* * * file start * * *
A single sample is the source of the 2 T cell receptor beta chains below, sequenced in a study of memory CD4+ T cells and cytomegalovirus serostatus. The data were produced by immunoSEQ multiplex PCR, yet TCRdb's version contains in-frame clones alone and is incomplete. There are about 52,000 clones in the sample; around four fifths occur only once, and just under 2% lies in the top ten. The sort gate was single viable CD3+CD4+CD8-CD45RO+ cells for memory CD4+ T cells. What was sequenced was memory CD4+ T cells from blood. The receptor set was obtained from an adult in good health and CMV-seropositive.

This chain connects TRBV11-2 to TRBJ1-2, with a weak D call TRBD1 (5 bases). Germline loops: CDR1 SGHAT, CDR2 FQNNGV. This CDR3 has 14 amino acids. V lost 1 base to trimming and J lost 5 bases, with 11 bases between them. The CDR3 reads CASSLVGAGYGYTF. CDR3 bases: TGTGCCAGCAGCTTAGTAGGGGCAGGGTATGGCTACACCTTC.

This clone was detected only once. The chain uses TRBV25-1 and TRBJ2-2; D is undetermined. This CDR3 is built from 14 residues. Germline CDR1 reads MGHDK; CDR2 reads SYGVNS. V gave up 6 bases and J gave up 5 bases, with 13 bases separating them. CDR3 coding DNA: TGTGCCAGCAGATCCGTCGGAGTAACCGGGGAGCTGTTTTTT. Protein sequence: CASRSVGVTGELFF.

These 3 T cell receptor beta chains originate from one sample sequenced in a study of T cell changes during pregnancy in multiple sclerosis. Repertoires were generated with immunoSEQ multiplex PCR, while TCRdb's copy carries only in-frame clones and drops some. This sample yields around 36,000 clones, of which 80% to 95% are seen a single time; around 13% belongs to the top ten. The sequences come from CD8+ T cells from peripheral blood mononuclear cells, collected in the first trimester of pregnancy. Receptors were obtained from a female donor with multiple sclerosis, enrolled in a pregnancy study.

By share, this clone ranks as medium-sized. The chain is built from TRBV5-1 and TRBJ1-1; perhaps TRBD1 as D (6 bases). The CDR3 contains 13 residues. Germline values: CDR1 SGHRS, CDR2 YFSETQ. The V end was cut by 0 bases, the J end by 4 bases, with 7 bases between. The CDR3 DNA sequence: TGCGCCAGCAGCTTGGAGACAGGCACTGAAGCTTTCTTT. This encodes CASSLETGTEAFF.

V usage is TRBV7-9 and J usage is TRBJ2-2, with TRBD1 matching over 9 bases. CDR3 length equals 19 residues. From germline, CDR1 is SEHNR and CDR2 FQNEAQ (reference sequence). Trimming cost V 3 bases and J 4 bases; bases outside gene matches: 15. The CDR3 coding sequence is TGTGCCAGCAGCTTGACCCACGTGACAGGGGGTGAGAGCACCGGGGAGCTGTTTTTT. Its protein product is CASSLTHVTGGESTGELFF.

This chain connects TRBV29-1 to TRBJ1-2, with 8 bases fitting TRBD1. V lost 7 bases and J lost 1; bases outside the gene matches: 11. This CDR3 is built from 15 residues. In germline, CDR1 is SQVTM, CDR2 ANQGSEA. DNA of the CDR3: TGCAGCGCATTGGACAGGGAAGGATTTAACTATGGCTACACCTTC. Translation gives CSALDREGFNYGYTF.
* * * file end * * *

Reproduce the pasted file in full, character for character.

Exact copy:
A single sample is the source of the 2 T cell receptor beta chains below, sequenced in a study of memory CD4+ T cells and cytomegalovirus serostatus. The data were produced by immunoSEQ multiplex PCR, yet TCRdb's version contains in-frame clones alone and is incomplete. There are about 52,000 clones in the sample; around four fifths occur only once, and just under 2% lies in the top ten. The sort gate was single viable CD3+CD4+CD8-CD45RO+ cells for memory CD4+ T cells. What was sequenced was memory CD4+ T cells from blood. The receptor set was obtained from an adult in good health and CMV-seropositive.

This chain connects TRBV11-2 to TRBJ1-2, with a weak D call TRBD1 (5 bases). Germline loops: CDR1 SGHAT, CDR2 FQNNGV. This CDR3 has 14 amino acids. V lost 1 base to trimming and J lost 5 bases, with 11 bases between them. The CDR3 reads CASSLVGAGYGYTF. CDR3 bases: TGTGCCAGCAGCTTAGTAGGGGCAGGGTATGGCTACACCTTC.

This clone was detected only once. The chain uses TRBV25-1 and TRBJ2-2; D is undetermined. This CDR3 is built from 14 residues. Germline CDR1 reads MGHDK; CDR2 reads SYGVNS. V gave up 6 bases and J gave up 5 bases, with 13 bases separating them. CDR3 coding DNA: TGTGCCAGCAGATCCGTCGGAGTAACCGGGGAGCTGTTTTTT. Protein sequence: CASRSVGVTGELFF.

These 3 T cell receptor beta chains originate from one sample sequenced in a study of T cell changes during pregnancy in multiple sclerosis. Repertoires were generated with immunoSEQ multiplex PCR, while TCRdb's copy carries only in-frame clones and drops some. This sample yields around 36,000 clones, of which 80% to 95% are seen a single time; around 13% belongs to the top ten. The sequences come from CD8+ T cells from peripheral blood mononuclear cells, collected in the first trimester of pregnancy. Receptors were obtained from a female donor with multiple sclerosis, enrolled in a pregnancy study.

By share, this clone ranks as medium-sized. The chain is built from TRBV5-1 and TRBJ1-1; perhaps TRBD1 as D (6 bases). The CDR3 contains 13 residues. Germline values: CDR1 SGHRS, CDR2 YFSETQ. The V end was cut by 0 bases, the J end by 4 bases, with 7 bases between. The CDR3 DNA sequence: TGCGCCAGCAGCTTGGAGACAGGCACTGAAGCTTTCTTT. This encodes CASSLETGTEAFF.

V usage is TRBV7-9 and J usage is TRBJ2-2, with TRBD1 matching over 9 bases. CDR3 length equals 19 residues. From germline, CDR1 is SEHNR and CDR2 FQNEAQ (reference sequence). Trimming cost V 3 bases and J 4 bases; bases outside gene matches: 15. The CDR3 coding sequence is TGTGCCAGCAGCTTGACCCACGTGACAGGGGGTGAGAGCACCGGGGAGCTGTTTTTT. Its protein product is CASSLTHVTGGESTGELFF.

This chain connects TRBV29-1 to TRBJ1-2, with 8 bases fitting TRBD1. V lost 7 bases and J lost 1; bases outside the gene matches: 11. This CDR3 is built from 15 residues. In germline, CDR1 is SQVTM, CDR2 ANQGSEA. DNA of the CDR3: TGCAGCGCATTGGACAGGGAAGGATTTAACTATGGCTACACCTTC. Translation gives CSALDREGFNYGYTF.